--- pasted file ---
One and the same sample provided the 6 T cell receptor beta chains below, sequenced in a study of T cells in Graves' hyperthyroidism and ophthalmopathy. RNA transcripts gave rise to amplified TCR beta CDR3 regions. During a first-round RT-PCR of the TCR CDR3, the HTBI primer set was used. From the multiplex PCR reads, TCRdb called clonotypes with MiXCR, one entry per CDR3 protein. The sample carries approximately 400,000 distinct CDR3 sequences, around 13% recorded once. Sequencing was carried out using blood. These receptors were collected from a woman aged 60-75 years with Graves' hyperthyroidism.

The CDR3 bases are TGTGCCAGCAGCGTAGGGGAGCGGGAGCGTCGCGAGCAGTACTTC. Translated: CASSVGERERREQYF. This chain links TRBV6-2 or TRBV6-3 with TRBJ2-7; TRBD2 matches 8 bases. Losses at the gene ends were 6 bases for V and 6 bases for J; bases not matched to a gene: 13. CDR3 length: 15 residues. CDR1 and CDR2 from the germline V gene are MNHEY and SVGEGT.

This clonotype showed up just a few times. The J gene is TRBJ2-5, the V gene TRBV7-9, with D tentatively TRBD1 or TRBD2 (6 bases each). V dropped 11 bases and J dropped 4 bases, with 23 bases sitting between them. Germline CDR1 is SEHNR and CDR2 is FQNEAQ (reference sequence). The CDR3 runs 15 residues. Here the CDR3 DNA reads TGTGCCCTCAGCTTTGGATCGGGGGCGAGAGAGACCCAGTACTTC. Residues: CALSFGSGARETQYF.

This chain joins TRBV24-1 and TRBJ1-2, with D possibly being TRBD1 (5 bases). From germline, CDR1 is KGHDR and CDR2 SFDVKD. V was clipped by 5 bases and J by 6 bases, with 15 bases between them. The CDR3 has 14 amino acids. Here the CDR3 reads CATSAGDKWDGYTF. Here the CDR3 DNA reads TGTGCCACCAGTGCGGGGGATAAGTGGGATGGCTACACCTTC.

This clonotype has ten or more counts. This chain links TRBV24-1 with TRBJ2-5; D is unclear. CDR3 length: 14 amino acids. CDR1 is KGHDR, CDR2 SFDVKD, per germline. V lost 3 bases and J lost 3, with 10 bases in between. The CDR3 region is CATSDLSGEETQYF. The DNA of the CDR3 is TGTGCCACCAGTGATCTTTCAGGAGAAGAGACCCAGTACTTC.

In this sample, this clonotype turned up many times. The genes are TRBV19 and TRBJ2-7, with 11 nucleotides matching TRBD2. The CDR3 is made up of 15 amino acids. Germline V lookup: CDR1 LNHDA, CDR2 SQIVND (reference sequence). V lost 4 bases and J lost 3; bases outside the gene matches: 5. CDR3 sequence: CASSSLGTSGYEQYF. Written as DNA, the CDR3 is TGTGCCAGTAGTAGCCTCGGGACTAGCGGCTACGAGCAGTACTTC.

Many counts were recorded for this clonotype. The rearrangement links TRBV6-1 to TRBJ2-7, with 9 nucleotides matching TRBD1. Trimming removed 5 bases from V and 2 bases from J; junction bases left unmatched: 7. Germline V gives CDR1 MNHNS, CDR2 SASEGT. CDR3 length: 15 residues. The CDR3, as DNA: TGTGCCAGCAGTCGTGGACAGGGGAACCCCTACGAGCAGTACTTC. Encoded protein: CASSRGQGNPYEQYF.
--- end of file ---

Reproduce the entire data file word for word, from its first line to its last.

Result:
One and the same sample provided the 6 T cell receptor beta chains below, sequenced in a study of T cells in Graves' hyperthyroidism and ophthalmopathy. RNA transcripts gave rise to amplified TCR beta CDR3 regions. During a first-round RT-PCR of the TCR CDR3, the HTBI primer set was used. From the multiplex PCR reads, TCRdb called clonotypes with MiXCR, one entry per CDR3 protein. The sample carries approximately 400,000 distinct CDR3 sequences, around 13% recorded once. Sequencing was carried out using blood. These receptors were collected from a woman aged 60-75 years with Graves' hyperthyroidism.

The CDR3 bases are TGTGCCAGCAGCGTAGGGGAGCGGGAGCGTCGCGAGCAGTACTTC. Translated: CASSVGERERREQYF. This chain links TRBV6-2 or TRBV6-3 with TRBJ2-7; TRBD2 matches 8 bases. Losses at the gene ends were 6 bases for V and 6 bases for J; bases not matched to a gene: 13. CDR3 length: 15 residues. CDR1 and CDR2 from the germline V gene are MNHEY and SVGEGT.

This clonotype showed up just a few times. The J gene is TRBJ2-5, the V gene TRBV7-9, with D tentatively TRBD1 or TRBD2 (6 bases each). V dropped 11 bases and J dropped 4 bases, with 23 bases sitting between them. Germline CDR1 is SEHNR and CDR2 is FQNEAQ (reference sequence). The CDR3 runs 15 residues. Here the CDR3 DNA reads TGTGCCCTCAGCTTTGGATCGGGGGCGAGAGAGACCCAGTACTTC. Residues: CALSFGSGARETQYF.

This chain joins TRBV24-1 and TRBJ1-2, with D possibly being TRBD1 (5 bases). From germline, CDR1 is KGHDR and CDR2 SFDVKD. V was clipped by 5 bases and J by 6 bases, with 15 bases between them. The CDR3 has 14 amino acids. Here the CDR3 reads CATSAGDKWDGYTF. Here the CDR3 DNA reads TGTGCCACCAGTGCGGGGGATAAGTGGGATGGCTACACCTTC.

This clonotype has ten or more counts. This chain links TRBV24-1 with TRBJ2-5; D is unclear. CDR3 length: 14 amino acids. CDR1 is KGHDR, CDR2 SFDVKD, per germline. V lost 3 bases and J lost 3, with 10 bases in between. The CDR3 region is CATSDLSGEETQYF. The DNA of the CDR3 is TGTGCCACCAGTGATCTTTCAGGAGAAGAGACCCAGTACTTC.

In this sample, this clonotype turned up many times. The genes are TRBV19 and TRBJ2-7, with 11 nucleotides matching TRBD2. The CDR3 is made up of 15 amino acids. Germline V lookup: CDR1 LNHDA, CDR2 SQIVND (reference sequence). V lost 4 bases and J lost 3; bases outside the gene matches: 5. CDR3 sequence: CASSSLGTSGYEQYF. Written as DNA, the CDR3 is TGTGCCAGTAGTAGCCTCGGGACTAGCGGCTACGAGCAGTACTTC.

Many counts were recorded for this clonotype. The rearrangement links TRBV6-1 to TRBJ2-7, with 9 nucleotides matching TRBD1. Trimming removed 5 bases from V and 2 bases from J; junction bases left unmatched: 7. Germline V gives CDR1 MNHNS, CDR2 SASEGT. CDR3 length: 15 residues. The CDR3, as DNA: TGTGCCAGCAGTCGTGGACAGGGGAACCCCTACGAGCAGTACTTC. Encoded protein: CASSRGQGNPYEQYF.